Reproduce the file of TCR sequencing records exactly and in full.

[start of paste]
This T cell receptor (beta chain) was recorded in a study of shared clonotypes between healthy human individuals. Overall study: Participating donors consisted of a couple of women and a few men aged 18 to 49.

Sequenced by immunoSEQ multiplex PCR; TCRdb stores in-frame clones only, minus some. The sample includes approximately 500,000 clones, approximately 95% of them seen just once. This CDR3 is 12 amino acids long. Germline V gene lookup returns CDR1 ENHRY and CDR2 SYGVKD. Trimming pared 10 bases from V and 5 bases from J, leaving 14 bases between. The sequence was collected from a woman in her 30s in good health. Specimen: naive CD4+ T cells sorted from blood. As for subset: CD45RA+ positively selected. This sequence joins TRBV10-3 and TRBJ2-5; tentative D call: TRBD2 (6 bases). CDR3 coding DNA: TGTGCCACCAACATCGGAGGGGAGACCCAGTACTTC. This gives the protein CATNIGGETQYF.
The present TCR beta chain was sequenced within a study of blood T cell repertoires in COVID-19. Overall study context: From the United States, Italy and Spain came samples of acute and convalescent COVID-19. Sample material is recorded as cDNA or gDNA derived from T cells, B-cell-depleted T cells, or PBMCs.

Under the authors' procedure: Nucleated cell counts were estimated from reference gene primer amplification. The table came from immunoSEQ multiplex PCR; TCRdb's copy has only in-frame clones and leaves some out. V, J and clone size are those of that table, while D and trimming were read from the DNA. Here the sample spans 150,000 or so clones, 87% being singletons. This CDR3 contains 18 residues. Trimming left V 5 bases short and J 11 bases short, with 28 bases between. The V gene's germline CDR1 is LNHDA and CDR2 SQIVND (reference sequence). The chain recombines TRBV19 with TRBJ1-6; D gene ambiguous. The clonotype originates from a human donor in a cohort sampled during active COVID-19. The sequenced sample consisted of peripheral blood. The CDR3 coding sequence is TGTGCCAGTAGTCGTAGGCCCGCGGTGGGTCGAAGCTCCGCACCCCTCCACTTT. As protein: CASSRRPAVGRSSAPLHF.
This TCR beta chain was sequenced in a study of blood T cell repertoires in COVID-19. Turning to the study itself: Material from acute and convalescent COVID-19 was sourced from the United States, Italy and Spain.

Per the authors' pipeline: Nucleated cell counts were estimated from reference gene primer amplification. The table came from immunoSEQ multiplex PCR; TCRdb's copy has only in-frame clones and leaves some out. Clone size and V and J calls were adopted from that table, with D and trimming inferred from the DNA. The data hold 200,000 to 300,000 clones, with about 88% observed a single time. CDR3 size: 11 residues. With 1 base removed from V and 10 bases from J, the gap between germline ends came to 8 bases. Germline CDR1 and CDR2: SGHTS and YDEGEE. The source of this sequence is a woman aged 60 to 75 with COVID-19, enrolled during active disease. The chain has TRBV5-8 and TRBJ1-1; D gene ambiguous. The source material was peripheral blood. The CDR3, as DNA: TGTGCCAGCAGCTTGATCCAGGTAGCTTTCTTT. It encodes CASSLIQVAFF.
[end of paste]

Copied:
This T cell receptor (beta chain) was recorded in a study of shared clonotypes between healthy human individuals. Overall study: Participating donors consisted of a couple of women and a few men aged 18 to 49.

Sequenced by immunoSEQ multiplex PCR; TCRdb stores in-frame clones only, minus some. The sample includes approximately 500,000 clones, approximately 95% of them seen just once. This CDR3 is 12 amino acids long. Germline V gene lookup returns CDR1 ENHRY and CDR2 SYGVKD. Trimming pared 10 bases from V and 5 bases from J, leaving 14 bases between. The sequence was collected from a woman in her 30s in good health. Specimen: naive CD4+ T cells sorted from blood. As for subset: CD45RA+ positively selected. This sequence joins TRBV10-3 and TRBJ2-5; tentative D call: TRBD2 (6 bases). CDR3 coding DNA: TGTGCCACCAACATCGGAGGGGAGACCCAGTACTTC. This gives the protein CATNIGGETQYF.
The present TCR beta chain was sequenced within a study of blood T cell repertoires in COVID-19. Overall study context: From the United States, Italy and Spain came samples of acute and convalescent COVID-19. Sample material is recorded as cDNA or gDNA derived from T cells, B-cell-depleted T cells, or PBMCs.

Under the authors' procedure: Nucleated cell counts were estimated from reference gene primer amplification. The table came from immunoSEQ multiplex PCR; TCRdb's copy has only in-frame clones and leaves some out. V, J and clone size are those of that table, while D and trimming were read from the DNA. Here the sample spans 150,000 or so clones, 87% being singletons. This CDR3 contains 18 residues. Trimming left V 5 bases short and J 11 bases short, with 28 bases between. The V gene's germline CDR1 is LNHDA and CDR2 SQIVND (reference sequence). The chain recombines TRBV19 with TRBJ1-6; D gene ambiguous. The clonotype originates from a human donor in a cohort sampled during active COVID-19. The sequenced sample consisted of peripheral blood. The CDR3 coding sequence is TGTGCCAGTAGTCGTAGGCCCGCGGTGGGTCGAAGCTCCGCACCCCTCCACTTT. As protein: CASSRRPAVGRSSAPLHF.
This TCR beta chain was sequenced in a study of blood T cell repertoires in COVID-19. Turning to the study itself: Material from acute and convalescent COVID-19 was sourced from the United States, Italy and Spain.

Per the authors' pipeline: Nucleated cell counts were estimated from reference gene primer amplification. The table came from immunoSEQ multiplex PCR; TCRdb's copy has only in-frame clones and leaves some out. Clone size and V and J calls were adopted from that table, with D and trimming inferred from the DNA. The data hold 200,000 to 300,000 clones, with about 88% observed a single time. CDR3 size: 11 residues. With 1 base removed from V and 10 bases from J, the gap between germline ends came to 8 bases. Germline CDR1 and CDR2: SGHTS and YDEGEE. The source of this sequence is a woman aged 60 to 75 with COVID-19, enrolled during active disease. The chain has TRBV5-8 and TRBJ1-1; D gene ambiguous. The source material was peripheral blood. The CDR3, as DNA: TGTGCCAGCAGCTTGATCCAGGTAGCTTTCTTT. It encodes CASSLIQVAFF.